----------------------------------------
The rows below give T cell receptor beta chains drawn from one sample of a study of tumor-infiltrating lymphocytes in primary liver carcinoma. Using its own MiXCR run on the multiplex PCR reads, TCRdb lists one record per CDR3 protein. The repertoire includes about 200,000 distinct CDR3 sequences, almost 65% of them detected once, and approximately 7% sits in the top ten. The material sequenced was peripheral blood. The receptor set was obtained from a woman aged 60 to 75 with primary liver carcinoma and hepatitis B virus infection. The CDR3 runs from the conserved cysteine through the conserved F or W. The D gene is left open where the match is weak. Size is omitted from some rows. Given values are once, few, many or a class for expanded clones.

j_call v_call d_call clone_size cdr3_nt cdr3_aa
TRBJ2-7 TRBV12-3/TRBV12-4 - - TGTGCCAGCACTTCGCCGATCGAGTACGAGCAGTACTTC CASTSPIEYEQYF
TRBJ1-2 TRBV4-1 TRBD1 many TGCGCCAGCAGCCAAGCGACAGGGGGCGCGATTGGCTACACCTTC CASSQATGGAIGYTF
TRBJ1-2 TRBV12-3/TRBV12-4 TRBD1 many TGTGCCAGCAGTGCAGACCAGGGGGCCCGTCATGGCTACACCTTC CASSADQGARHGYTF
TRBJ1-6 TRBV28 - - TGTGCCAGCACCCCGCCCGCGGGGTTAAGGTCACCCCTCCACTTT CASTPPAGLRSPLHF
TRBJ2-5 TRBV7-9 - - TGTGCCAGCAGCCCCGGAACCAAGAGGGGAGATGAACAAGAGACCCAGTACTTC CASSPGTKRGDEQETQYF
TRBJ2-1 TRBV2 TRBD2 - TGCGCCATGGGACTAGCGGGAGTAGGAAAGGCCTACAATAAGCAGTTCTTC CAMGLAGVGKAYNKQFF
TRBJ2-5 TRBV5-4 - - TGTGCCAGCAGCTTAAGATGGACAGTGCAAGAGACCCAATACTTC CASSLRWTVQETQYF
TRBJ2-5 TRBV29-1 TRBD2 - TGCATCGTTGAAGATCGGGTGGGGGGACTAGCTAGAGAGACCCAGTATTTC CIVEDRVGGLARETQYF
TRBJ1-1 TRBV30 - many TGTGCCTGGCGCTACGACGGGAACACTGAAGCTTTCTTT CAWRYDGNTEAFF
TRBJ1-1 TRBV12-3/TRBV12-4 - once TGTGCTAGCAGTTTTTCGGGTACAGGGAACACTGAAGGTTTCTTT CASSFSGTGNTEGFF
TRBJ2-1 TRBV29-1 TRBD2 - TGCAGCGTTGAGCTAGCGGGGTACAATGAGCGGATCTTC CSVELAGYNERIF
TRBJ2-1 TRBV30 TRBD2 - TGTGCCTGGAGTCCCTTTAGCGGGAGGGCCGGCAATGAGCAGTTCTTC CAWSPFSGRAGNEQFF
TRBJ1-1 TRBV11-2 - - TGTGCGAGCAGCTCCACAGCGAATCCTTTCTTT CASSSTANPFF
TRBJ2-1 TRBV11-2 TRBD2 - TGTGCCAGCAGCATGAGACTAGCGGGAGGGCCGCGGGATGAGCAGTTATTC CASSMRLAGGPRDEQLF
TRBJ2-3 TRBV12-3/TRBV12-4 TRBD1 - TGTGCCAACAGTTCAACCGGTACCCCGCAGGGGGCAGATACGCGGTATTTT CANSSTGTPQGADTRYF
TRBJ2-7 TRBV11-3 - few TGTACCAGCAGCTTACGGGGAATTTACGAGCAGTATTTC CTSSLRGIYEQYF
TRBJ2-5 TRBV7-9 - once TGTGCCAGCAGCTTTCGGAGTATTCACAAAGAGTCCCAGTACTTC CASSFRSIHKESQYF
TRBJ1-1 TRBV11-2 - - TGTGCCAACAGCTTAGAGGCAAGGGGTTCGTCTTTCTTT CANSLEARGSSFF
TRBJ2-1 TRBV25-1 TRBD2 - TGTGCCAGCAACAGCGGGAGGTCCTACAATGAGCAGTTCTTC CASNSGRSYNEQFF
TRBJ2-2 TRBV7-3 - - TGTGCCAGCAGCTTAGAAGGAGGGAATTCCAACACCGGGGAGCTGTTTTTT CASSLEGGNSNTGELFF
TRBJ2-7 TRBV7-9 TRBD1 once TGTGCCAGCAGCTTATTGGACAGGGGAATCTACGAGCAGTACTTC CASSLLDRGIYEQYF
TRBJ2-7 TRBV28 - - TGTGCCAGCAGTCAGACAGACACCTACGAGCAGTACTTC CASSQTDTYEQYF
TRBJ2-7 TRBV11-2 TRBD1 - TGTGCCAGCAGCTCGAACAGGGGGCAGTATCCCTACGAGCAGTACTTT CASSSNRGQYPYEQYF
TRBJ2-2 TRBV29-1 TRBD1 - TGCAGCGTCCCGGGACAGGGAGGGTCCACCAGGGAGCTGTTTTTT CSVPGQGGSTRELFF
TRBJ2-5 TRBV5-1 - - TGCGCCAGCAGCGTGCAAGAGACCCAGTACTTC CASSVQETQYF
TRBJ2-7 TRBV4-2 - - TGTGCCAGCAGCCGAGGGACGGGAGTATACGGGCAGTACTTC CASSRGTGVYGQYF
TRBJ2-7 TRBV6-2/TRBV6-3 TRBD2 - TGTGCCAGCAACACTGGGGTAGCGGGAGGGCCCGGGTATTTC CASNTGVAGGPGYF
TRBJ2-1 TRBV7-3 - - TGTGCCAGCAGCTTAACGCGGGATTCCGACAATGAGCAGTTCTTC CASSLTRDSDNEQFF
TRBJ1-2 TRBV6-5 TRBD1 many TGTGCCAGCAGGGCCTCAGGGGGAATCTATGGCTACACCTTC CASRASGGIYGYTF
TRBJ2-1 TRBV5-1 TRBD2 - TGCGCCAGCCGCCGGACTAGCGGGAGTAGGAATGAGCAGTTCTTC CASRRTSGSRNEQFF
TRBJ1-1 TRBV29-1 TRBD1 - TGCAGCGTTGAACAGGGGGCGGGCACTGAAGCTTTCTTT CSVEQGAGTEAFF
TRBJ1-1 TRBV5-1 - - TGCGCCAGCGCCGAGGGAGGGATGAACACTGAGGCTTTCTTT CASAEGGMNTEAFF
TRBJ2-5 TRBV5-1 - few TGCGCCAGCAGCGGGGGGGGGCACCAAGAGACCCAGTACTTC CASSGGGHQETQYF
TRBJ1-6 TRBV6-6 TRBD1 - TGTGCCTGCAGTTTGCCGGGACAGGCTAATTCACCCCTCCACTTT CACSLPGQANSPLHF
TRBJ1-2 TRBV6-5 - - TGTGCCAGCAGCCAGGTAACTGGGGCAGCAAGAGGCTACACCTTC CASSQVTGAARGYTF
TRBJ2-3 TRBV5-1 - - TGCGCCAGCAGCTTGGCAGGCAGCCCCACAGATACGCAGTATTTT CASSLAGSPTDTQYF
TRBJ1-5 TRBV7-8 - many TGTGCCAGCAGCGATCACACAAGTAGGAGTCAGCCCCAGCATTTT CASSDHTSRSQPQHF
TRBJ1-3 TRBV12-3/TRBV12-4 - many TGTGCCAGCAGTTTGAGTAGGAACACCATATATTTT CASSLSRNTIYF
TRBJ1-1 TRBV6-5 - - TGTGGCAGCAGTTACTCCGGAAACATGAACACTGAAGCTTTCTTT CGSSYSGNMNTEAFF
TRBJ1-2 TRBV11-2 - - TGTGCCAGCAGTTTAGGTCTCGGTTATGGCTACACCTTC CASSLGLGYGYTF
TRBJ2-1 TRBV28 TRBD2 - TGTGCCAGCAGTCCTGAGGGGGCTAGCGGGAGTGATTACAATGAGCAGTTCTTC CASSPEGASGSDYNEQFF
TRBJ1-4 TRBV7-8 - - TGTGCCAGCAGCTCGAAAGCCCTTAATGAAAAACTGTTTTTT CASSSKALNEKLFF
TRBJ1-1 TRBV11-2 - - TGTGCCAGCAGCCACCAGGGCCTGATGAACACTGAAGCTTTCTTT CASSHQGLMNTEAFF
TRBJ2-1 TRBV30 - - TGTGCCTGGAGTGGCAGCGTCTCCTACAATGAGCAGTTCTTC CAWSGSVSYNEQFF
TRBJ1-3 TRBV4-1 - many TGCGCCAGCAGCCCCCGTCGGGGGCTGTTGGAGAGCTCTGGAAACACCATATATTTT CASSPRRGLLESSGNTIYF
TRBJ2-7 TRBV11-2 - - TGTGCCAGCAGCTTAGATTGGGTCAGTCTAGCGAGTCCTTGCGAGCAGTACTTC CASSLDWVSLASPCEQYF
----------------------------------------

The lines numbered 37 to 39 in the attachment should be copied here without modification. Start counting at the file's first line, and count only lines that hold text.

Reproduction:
TRBJ1-2 TRBV6-5 - - TGTGCCAGCAGCCAGGTAACTGGGGCAGCAAGAGGCTACACCTTC CASSQVTGAARGYTF
TRBJ2-3 TRBV5-1 - - TGCGCCAGCAGCTTGGCAGGCAGCCCCACAGATACGCAGTATTTT CASSLAGSPTDTQYF
TRBJ1-5 TRBV7-8 - many TGTGCCAGCAGCGATCACACAAGTAGGAGTCAGCCCCAGCATTTT CASSDHTSRSQPQHF